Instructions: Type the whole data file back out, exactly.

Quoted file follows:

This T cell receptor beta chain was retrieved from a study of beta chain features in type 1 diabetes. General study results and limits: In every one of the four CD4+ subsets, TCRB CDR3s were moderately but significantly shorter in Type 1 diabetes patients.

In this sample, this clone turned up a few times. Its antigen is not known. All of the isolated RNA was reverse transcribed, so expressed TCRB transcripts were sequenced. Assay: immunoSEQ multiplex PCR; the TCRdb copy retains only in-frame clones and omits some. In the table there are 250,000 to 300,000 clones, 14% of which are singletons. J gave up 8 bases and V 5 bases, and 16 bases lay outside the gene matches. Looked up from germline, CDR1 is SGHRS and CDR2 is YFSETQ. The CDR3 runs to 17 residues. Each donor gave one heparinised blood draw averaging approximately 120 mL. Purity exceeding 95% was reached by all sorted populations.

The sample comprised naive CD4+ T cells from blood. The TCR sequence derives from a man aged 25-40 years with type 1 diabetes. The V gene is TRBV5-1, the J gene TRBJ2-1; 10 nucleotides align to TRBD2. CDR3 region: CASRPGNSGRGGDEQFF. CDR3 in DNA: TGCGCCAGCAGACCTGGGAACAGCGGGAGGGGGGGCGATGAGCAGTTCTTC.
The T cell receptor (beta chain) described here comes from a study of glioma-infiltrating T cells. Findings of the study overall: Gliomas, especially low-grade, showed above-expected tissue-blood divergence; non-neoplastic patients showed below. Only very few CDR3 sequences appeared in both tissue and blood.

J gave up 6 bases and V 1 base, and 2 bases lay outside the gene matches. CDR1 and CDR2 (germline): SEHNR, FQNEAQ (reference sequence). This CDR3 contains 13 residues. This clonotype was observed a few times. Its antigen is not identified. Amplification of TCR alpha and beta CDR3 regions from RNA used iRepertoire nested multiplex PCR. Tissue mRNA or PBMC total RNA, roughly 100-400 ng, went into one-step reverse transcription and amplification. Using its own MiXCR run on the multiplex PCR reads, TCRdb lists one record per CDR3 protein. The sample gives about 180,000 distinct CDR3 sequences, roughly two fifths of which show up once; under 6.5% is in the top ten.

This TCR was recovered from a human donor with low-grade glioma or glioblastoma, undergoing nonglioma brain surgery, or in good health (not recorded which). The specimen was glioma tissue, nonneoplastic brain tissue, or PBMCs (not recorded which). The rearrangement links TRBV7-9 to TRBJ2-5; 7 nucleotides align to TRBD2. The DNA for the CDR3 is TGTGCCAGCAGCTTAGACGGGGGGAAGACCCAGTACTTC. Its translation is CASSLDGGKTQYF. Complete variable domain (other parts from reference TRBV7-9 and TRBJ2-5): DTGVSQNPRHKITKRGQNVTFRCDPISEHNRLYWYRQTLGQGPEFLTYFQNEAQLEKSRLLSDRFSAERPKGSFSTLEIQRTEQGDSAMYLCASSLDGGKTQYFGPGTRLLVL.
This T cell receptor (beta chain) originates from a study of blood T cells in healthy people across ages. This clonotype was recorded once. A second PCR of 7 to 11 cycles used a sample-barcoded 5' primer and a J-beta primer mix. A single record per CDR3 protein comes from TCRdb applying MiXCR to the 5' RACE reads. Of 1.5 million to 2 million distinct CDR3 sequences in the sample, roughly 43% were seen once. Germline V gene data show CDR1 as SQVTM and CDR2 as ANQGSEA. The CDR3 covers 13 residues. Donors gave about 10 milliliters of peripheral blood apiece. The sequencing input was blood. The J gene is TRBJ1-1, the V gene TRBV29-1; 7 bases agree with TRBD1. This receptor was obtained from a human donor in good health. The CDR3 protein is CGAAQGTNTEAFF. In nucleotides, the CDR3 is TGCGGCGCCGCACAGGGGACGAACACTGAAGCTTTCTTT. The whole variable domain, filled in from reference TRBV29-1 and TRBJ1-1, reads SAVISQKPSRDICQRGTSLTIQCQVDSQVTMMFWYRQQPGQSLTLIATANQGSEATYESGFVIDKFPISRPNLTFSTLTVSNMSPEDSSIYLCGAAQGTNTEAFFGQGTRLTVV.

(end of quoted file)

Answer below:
This T cell receptor beta chain was retrieved from a study of beta chain features in type 1 diabetes. General study results and limits: In every one of the four CD4+ subsets, TCRB CDR3s were moderately but significantly shorter in Type 1 diabetes patients.

In this sample, this clone turned up a few times. Its antigen is not known. All of the isolated RNA was reverse transcribed, so expressed TCRB transcripts were sequenced. Assay: immunoSEQ multiplex PCR; the TCRdb copy retains only in-frame clones and omits some. In the table there are 250,000 to 300,000 clones, 14% of which are singletons. J gave up 8 bases and V 5 bases, and 16 bases lay outside the gene matches. Looked up from germline, CDR1 is SGHRS and CDR2 is YFSETQ. The CDR3 runs to 17 residues. Each donor gave one heparinised blood draw averaging approximately 120 mL. Purity exceeding 95% was reached by all sorted populations.

The sample comprised naive CD4+ T cells from blood. The TCR sequence derives from a man aged 25-40 years with type 1 diabetes. The V gene is TRBV5-1, the J gene TRBJ2-1; 10 nucleotides align to TRBD2. CDR3 region: CASRPGNSGRGGDEQFF. CDR3 in DNA: TGCGCCAGCAGACCTGGGAACAGCGGGAGGGGGGGCGATGAGCAGTTCTTC.
The T cell receptor (beta chain) described here comes from a study of glioma-infiltrating T cells. Findings of the study overall: Gliomas, especially low-grade, showed above-expected tissue-blood divergence; non-neoplastic patients showed below. Only very few CDR3 sequences appeared in both tissue and blood.

J gave up 6 bases and V 1 base, and 2 bases lay outside the gene matches. CDR1 and CDR2 (germline): SEHNR, FQNEAQ (reference sequence). This CDR3 contains 13 residues. This clonotype was observed a few times. Its antigen is not identified. Amplification of TCR alpha and beta CDR3 regions from RNA used iRepertoire nested multiplex PCR. Tissue mRNA or PBMC total RNA, roughly 100-400 ng, went into one-step reverse transcription and amplification. Using its own MiXCR run on the multiplex PCR reads, TCRdb lists one record per CDR3 protein. The sample gives about 180,000 distinct CDR3 sequences, roughly two fifths of which show up once; under 6.5% is in the top ten.

This TCR was recovered from a human donor with low-grade glioma or glioblastoma, undergoing nonglioma brain surgery, or in good health (not recorded which). The specimen was glioma tissue, nonneoplastic brain tissue, or PBMCs (not recorded which). The rearrangement links TRBV7-9 to TRBJ2-5; 7 nucleotides align to TRBD2. The DNA for the CDR3 is TGTGCCAGCAGCTTAGACGGGGGGAAGACCCAGTACTTC. Its translation is CASSLDGGKTQYF. Complete variable domain (other parts from reference TRBV7-9 and TRBJ2-5): DTGVSQNPRHKITKRGQNVTFRCDPISEHNRLYWYRQTLGQGPEFLTYFQNEAQLEKSRLLSDRFSAERPKGSFSTLEIQRTEQGDSAMYLCASSLDGGKTQYFGPGTRLLVL.
This T cell receptor (beta chain) originates from a study of blood T cells in healthy people across ages. This clonotype was recorded once. A second PCR of 7 to 11 cycles used a sample-barcoded 5' primer and a J-beta primer mix. A single record per CDR3 protein comes from TCRdb applying MiXCR to the 5' RACE reads. Of 1.5 million to 2 million distinct CDR3 sequences in the sample, roughly 43% were seen once. Germline V gene data show CDR1 as SQVTM and CDR2 as ANQGSEA. The CDR3 covers 13 residues. Donors gave about 10 milliliters of peripheral blood apiece. The sequencing input was blood. The J gene is TRBJ1-1, the V gene TRBV29-1; 7 bases agree with TRBD1. This receptor was obtained from a human donor in good health. The CDR3 protein is CGAAQGTNTEAFF. In nucleotides, the CDR3 is TGCGGCGCCGCACAGGGGACGAACACTGAAGCTTTCTTT. The whole variable domain, filled in from reference TRBV29-1 and TRBJ1-1, reads SAVISQKPSRDICQRGTSLTIQCQVDSQVTMMFWYRQQPGQSLTLIATANQGSEATYESGFVIDKFPISRPNLTFSTLTVSNMSPEDSSIYLCGAAQGTNTEAFFGQGTRLTVV.